Asteroid researchers and spacecraft designers are meeting up in Rome next week to discuss a common goal of a double spacecraft mission to deflect an asteroid in space. The scientists want to prove if their technique is a viable method of planetary defense against asteroids. The mission is known as Asteroid Impact Deflection Assessment or AIDA.
The purpose of the mission is to deflect the orbit of a smaller asteroid of the double Didymos asteroids between Earth and Mars using the impact of one spacecraft. The second spacecraft will survey the crash site and gather the most data possible on the effects of this collision.
During the event, the participants will share current progress data on the two spacecraft that make up AIDA along with the smaller nano-spacecraft they will carry aboard. Team members will also talk about the latest information learned about Didymos.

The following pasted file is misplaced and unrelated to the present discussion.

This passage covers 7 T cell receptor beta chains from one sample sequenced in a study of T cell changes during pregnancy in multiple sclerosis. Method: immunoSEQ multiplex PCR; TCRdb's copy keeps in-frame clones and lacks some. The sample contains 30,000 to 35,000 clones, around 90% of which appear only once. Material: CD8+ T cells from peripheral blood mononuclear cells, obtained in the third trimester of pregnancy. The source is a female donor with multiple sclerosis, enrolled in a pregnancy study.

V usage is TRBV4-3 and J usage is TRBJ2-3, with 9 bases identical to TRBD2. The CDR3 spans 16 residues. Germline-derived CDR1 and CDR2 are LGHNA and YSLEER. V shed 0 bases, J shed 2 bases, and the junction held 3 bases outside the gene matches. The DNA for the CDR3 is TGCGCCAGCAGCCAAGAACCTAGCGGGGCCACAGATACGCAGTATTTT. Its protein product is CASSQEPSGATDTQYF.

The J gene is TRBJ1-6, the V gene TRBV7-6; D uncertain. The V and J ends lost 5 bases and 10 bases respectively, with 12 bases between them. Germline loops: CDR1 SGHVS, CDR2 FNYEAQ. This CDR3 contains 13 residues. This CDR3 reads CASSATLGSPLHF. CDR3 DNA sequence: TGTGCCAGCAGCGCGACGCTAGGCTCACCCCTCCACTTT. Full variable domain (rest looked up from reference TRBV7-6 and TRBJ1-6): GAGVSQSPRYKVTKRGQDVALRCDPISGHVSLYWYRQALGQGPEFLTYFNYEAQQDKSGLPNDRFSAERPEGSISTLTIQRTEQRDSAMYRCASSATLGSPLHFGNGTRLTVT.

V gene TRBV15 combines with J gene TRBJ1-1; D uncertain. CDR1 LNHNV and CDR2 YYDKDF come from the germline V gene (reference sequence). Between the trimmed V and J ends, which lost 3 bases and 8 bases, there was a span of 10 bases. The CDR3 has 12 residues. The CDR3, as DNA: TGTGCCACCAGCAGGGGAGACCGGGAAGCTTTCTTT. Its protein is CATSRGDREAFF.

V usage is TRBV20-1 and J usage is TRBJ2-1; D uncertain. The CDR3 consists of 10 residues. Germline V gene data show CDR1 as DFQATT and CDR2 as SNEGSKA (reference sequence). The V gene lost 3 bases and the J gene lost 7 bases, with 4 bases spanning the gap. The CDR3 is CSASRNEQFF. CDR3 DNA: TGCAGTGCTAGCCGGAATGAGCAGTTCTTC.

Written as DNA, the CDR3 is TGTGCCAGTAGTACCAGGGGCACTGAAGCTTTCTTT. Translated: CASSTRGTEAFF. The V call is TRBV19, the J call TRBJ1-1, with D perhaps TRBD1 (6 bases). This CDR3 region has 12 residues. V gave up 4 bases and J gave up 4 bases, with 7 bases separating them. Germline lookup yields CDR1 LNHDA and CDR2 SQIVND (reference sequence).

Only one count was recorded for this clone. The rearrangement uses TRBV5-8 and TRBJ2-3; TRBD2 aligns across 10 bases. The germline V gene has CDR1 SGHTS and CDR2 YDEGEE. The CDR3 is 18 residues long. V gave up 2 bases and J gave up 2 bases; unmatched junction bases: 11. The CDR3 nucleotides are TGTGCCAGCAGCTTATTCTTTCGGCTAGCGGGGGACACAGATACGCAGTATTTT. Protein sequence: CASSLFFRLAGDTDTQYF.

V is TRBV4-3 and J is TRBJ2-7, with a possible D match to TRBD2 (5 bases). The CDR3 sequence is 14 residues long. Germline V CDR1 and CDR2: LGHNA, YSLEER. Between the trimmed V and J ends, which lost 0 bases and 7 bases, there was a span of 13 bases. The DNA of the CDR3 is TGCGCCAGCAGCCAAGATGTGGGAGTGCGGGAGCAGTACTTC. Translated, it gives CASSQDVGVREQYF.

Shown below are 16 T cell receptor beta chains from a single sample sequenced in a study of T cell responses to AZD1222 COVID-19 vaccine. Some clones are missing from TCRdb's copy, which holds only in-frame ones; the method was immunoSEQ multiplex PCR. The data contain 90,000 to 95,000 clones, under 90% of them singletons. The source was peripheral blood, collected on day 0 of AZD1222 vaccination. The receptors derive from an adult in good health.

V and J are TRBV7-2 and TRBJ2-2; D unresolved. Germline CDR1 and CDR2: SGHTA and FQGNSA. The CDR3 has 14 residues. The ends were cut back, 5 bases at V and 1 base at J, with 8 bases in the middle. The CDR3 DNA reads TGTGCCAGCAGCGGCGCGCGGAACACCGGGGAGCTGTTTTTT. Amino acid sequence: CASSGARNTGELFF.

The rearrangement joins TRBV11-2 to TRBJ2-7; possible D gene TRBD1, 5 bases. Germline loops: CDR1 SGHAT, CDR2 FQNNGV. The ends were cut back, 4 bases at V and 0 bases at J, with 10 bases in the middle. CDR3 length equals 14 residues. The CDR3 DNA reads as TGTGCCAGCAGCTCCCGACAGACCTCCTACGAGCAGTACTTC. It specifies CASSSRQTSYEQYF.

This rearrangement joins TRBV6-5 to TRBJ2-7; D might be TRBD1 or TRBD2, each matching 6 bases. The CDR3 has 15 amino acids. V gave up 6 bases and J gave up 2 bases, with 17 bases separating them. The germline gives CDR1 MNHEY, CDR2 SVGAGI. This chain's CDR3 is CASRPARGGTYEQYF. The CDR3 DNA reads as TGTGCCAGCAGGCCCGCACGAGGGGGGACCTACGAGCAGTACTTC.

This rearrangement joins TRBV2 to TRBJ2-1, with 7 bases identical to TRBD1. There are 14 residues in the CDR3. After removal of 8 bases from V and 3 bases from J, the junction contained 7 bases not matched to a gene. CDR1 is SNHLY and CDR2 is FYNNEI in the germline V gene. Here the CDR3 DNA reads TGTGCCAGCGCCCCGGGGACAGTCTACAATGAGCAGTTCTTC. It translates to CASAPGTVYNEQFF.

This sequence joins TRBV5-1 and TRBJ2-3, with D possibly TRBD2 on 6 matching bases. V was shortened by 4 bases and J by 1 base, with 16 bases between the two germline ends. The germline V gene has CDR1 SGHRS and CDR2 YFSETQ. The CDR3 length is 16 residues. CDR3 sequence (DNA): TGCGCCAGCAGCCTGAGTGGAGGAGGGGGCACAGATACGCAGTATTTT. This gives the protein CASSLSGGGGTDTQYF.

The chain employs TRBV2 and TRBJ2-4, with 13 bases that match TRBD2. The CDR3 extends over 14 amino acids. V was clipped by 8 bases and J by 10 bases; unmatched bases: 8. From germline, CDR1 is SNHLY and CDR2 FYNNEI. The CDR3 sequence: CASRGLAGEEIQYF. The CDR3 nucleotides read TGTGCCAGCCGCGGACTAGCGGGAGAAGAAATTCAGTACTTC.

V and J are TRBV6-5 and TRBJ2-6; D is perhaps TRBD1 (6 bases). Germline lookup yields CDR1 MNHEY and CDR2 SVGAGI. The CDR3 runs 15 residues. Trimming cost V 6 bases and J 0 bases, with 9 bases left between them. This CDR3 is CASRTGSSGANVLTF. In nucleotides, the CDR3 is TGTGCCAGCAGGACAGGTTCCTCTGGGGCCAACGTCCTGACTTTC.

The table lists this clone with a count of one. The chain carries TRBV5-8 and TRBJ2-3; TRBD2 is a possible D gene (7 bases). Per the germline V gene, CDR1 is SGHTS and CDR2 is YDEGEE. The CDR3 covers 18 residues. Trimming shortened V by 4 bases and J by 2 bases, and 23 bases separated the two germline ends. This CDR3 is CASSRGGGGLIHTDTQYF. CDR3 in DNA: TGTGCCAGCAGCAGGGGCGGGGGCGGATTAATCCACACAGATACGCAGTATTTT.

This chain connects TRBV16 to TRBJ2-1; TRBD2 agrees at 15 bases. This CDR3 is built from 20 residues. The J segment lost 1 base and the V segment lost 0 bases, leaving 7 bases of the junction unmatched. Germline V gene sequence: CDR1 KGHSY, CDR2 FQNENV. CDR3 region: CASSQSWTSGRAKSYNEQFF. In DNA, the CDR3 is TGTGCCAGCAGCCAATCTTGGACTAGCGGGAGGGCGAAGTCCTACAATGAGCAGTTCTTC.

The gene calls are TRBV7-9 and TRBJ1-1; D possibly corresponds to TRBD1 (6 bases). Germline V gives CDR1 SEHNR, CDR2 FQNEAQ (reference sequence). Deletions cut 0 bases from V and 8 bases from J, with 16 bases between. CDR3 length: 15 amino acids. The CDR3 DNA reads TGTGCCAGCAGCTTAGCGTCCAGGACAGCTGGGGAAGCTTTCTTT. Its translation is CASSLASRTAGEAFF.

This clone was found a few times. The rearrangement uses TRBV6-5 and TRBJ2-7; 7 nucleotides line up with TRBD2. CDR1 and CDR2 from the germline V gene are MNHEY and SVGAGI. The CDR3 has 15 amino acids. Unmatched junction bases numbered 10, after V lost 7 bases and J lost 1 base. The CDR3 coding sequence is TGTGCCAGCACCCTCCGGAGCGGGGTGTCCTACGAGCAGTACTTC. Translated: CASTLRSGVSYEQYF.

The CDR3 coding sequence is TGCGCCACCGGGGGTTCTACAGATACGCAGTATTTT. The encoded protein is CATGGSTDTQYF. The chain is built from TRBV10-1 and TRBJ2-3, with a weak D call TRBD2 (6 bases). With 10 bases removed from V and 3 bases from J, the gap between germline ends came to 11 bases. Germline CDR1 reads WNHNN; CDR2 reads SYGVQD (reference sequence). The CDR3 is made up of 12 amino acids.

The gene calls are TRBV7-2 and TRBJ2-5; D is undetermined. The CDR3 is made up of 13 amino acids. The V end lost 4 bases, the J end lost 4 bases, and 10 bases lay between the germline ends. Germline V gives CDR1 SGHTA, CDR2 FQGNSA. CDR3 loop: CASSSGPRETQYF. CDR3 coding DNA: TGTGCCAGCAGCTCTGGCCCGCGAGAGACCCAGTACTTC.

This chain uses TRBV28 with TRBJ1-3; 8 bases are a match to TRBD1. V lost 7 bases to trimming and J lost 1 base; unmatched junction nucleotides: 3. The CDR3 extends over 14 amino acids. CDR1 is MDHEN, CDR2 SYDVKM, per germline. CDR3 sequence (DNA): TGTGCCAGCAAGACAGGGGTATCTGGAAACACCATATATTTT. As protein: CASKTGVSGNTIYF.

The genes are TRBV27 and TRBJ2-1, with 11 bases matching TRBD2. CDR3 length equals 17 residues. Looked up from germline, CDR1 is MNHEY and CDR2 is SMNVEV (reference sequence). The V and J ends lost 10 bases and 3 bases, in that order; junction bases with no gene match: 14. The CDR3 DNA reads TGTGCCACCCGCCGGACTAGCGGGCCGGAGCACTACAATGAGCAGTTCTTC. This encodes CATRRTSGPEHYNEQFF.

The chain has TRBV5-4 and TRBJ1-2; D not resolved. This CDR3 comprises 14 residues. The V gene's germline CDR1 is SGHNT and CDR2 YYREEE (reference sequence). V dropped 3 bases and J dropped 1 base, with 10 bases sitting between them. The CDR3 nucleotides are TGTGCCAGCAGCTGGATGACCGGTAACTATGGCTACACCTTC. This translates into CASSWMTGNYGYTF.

NASA has contributed to AIDA, and its contribution is called the Double Asteroid Impact Test or DART spacecraft. This spacecraft is under construction and will launch in the summer of 2021. DART will collide with the asteroid in September 2022 at a speed of 6.6 km/s.
After the collision, an Italian spacecraft called LICIACube will record the moment of impact. The ESA will start its part of the mission called Hera to perform a close-up survey of the post-impact crater. It will measure the mass of the asteroid and detailed crater shape measurements. Hera will deploy a pair of CubeSats for close up surveys of the asteroid.
The goal is to take the data gathered by Hera and model the efficiency of the collision. The experiment could then be turned into a technique that could be repeated if needed. The ESA notes that Earth ground-based observations will be sufficient to gauge if the mission worked.